Pilot project to improve dementia care, reduce stress for family caregivers
Dec. 14, 2015—Kendal Charitable Funds has awarded a $20,000 Promising Innovations grant to Saint Barnabas Medical Center in Livingston, New Jersey, to fund a yearlong Caregiver Boot Camp program. The initiative will provide education, empowerment and support to unpaid family caregivers of elders who exhibit behavioral and psychological symptoms of dementia (BPSD). The grant will allow this pilot program to be offered at no cost to participants.
“With this grant, Saint Barnabas will launch an innovative approach to empowering caregivers to enhance the uncompensated care they provide to loved ones while reducing their own stress levels,” said Jim Dowell, chair of Kendal Charitable Funds, in announcing the award. “This project has the potential to be replicated in communities throughout New Jersey and across America.”
“We estimate that each ‘Boot Camp’ will be attended by 30 family caregivers, for an estimated total of 120 individuals who will be served during the one-year grant period,” said Dr. Theresa Redling, Medical Director of the Geriatric Health and Disease Management Program at Saint Barnabas Medical Center. Dr. Redling and Dr. Gerald Tramontano will design and implement the Caregiver Boot Camp program. Dr. Tramontano is Medical Director of the NeuroCognitive Institute in Mt. Arlington, New Jersey.
Aggression, wandering, depression, agitation and sleep disturbances are typical BPSDs known to cause high levels of caregiver distress. The Boot Camp curriculum will present an overview of BPSD, explain how to recognize BPSD triggers and cover behavioral techniques—including environmental adaptations—to help reduce troubling symptoms of dementia.
“The Kendal Charitable Funds grant is critical to testing this new approach to reducing caregiver distress, particularly for families unable to afford private counseling,” Dr. Redling said. “This would not be possible without outside support.”
Caregiver stress and data about the behaviors of those being cared for will be collected before and after Boot Camp training. Reduction in BPSD frequency, duration or severity will be considered a “win,” and Boot Camp attendance and participant satisfaction will also be measured to rate program effectiveness. To increase the likelihood of successful outcomes, caregivers will be encouraged to attend as many Boot Camp sessions as they find useful to practice and modify their behavioral management techniques as their elder’s dementia progresses.
A panel of leading experts on aging selected Saint Barnabas’ proposal for funding from among 97 initial applicants and 12 finalists from across the nation. Promising Innovation grants provide seed money for the creation of new services that are in keeping with Kendal’s Values and Practices.
“Kendal’s pursuit of better ways to address the unmet needs of older adults, coupled with the generosity of the Janet Comey Foundation, Kendal residents, board members, staff and others outside Kendal, led to the creation of the Lloyd Lewis Promising Innovations grant program,” said Beverly Grove, Executive Director of Kendal Charitable Funds. “Promising Innovations grants provide an opportunity for greater collaboration among those of us who seek to improve the quality of life and care for all older people.”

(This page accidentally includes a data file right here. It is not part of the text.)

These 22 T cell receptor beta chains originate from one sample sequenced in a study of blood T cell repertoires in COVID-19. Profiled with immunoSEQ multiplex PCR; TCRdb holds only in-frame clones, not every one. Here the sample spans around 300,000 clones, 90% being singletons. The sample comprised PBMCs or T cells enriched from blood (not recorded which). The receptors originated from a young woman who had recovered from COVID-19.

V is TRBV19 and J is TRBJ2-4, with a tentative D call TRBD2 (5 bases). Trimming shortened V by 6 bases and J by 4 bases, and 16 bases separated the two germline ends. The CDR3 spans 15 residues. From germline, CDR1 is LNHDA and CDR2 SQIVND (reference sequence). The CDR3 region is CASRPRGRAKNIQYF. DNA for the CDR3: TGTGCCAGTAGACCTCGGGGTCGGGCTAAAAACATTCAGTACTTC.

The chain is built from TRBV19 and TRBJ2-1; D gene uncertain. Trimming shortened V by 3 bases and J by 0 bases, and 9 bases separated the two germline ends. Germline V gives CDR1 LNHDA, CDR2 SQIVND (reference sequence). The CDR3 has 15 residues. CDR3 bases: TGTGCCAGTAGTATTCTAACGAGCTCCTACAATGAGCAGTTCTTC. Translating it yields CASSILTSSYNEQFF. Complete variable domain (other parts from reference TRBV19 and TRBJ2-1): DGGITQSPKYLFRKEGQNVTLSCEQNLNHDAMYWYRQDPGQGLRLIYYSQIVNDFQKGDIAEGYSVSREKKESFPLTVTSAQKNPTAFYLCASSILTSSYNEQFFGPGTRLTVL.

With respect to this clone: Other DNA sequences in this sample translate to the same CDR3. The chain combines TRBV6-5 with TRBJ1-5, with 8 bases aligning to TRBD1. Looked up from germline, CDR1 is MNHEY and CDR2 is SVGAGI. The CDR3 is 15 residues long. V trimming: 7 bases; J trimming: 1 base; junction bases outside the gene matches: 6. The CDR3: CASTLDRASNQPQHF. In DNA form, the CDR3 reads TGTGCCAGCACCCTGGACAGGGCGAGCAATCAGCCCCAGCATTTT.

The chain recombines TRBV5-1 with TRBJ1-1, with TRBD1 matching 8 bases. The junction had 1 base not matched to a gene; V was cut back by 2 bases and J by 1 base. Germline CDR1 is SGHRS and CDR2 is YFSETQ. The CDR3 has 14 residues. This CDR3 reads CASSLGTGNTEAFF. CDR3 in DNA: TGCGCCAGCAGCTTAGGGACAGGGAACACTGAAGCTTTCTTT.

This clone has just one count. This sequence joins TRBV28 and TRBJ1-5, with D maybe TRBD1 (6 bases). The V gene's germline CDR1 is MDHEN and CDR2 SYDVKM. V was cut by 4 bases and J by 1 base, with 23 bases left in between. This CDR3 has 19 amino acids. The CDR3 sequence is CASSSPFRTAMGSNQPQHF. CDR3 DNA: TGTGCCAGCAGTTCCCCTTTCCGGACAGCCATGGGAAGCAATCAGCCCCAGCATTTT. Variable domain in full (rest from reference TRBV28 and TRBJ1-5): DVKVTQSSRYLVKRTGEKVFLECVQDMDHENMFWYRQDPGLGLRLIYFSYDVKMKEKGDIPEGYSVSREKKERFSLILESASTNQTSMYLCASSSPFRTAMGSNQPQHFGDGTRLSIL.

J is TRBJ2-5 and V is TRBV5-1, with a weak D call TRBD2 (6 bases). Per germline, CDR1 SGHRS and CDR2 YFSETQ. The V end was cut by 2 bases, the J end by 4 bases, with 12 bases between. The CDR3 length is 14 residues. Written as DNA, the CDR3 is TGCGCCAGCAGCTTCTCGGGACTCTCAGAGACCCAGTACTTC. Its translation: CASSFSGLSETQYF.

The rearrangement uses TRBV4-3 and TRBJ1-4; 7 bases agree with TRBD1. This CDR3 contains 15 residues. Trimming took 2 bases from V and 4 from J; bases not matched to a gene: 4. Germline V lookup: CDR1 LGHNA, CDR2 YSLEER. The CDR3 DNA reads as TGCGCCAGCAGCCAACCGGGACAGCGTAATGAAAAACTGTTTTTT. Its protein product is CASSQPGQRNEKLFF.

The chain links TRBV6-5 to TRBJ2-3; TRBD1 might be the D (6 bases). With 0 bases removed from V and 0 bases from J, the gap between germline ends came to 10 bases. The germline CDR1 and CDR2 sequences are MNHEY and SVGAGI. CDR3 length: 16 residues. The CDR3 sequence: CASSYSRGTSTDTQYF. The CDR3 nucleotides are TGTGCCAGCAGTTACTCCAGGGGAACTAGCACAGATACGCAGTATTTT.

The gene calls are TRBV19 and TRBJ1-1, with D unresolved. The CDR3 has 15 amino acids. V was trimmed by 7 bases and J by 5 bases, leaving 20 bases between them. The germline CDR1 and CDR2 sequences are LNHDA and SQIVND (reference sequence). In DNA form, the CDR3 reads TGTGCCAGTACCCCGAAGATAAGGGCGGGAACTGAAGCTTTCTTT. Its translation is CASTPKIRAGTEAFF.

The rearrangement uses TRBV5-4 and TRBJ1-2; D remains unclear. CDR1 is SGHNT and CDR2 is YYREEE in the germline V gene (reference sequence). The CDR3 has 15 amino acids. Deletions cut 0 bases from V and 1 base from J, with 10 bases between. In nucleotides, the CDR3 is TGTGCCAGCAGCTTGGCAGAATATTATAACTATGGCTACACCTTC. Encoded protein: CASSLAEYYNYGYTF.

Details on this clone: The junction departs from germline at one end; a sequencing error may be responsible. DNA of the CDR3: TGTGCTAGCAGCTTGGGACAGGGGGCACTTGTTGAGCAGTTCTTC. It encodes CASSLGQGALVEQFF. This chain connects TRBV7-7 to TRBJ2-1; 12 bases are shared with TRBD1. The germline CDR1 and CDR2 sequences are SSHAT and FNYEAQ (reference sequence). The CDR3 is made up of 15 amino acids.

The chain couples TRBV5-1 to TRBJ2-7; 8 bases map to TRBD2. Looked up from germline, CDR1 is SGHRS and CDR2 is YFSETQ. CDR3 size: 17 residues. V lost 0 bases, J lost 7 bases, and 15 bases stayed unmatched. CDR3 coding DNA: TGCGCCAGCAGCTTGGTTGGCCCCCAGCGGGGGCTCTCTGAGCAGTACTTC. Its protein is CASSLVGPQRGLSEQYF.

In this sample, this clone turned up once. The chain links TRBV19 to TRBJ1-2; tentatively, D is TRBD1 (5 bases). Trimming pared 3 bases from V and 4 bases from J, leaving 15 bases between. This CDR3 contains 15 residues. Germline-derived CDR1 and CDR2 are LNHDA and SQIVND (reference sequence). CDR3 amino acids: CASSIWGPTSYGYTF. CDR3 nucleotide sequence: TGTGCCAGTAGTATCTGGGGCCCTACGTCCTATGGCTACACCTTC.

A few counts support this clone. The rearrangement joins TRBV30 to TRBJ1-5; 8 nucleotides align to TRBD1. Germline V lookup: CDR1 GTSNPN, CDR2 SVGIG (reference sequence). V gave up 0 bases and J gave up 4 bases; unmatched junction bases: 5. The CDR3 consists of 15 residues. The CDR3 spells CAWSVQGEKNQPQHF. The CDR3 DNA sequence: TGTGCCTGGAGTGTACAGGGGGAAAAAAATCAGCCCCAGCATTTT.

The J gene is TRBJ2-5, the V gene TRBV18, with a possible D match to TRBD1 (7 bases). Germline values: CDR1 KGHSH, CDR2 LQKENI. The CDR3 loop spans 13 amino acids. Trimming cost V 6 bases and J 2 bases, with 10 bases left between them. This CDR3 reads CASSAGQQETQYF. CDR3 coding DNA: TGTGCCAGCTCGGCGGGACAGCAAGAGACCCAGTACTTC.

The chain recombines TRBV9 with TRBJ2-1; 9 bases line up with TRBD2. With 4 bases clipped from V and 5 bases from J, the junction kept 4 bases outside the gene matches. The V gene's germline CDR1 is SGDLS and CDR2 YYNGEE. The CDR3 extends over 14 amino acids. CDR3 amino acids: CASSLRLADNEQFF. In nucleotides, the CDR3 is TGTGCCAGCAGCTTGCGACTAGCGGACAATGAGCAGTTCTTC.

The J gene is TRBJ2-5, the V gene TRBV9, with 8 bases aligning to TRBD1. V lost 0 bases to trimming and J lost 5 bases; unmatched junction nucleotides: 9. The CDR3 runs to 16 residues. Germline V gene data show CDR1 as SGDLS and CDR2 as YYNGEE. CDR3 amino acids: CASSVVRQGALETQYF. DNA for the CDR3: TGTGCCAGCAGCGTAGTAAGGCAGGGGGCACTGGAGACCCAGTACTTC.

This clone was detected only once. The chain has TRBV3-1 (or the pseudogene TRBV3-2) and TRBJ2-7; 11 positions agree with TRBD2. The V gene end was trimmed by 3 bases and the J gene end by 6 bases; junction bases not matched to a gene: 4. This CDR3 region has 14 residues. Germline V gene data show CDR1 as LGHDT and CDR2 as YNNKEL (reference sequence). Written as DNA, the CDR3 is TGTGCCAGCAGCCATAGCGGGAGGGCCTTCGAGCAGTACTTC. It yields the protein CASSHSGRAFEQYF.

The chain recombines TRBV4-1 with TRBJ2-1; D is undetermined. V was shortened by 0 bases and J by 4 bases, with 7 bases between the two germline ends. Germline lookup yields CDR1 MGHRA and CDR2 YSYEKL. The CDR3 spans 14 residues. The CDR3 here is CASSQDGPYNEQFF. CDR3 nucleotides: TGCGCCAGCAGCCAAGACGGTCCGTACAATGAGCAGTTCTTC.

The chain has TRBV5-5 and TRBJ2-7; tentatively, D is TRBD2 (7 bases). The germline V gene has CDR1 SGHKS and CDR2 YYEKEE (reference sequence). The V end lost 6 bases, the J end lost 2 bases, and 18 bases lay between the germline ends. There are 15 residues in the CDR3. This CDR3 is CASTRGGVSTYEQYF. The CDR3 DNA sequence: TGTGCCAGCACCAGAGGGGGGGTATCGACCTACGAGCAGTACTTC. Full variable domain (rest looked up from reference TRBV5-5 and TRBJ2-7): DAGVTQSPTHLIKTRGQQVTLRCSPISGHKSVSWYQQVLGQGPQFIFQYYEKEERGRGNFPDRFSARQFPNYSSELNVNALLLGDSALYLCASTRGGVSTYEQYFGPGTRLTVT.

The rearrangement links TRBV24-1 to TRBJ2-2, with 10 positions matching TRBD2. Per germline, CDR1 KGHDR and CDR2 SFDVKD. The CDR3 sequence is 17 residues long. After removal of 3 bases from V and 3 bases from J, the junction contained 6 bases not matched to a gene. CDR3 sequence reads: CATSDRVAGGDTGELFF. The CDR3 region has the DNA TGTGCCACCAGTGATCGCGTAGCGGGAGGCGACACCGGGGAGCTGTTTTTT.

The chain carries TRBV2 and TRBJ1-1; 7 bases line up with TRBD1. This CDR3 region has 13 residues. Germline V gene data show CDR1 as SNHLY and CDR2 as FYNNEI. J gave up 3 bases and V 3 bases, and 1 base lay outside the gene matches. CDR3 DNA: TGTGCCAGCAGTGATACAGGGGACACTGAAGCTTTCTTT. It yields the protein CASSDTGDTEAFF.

About Kendal Charitable Funds
Kendal affiliates work together within the Kendal System and with caring people outside of it to transform our culture’s view of aging and of older persons, stressing the potential for fulfillment and continuing contribution during the later stages of life. Kendal Charitable Funds, established in 1989, raises and disburses funds in support of Kendal’s charitable purposes, including many outreach efforts. As a system of not-for-profit communities, programs and services founded on the principles of the Religious Society of Friends (Quakers), Kendal aspires to transform the experience of aging.
In 2007, the Kendal Charitable Funds board approved the creation of the Lloyd Lewis Fund to support advances in serving older adults through the Promising Innovations campaign. The fund and campaign were made possible by a gift of $250,000 from the Janet Comey Foundation, a private foundation established through the estate of former Kendal at Longwood resident Janet Comey. Since then, the Promising Innovations campaign has raised over $500,000 in matching gifts, more than doubling the size of the Lloyd Lewis Fund.
About Saint Barnabas Medical Center
Founded in 1865, Saint Barnabas Medical Center is New Jersey’s oldest nonprofit, nonsectarian hospital. Saint Barnabas’ mission is to provide compassionate care, health care excellence and superior service. An array of primary and secondary health services are provided to racially and socio-economically diverse patients.
Saint Barnabas is a major teaching affiliate of Rutgers New Jersey Medical School, a major clinical campus for the New York College of Osteopathic Medicine, and is affiliated with St. George’s University School of Medicine. The medical staff comprises more than 1,700 physicians and dentists representing approximately 100 specialties. Among Saint Barnabas’ many services is the Geriatric Health and Disease Management Program, which is representative of the hospital’s commitment to older adults.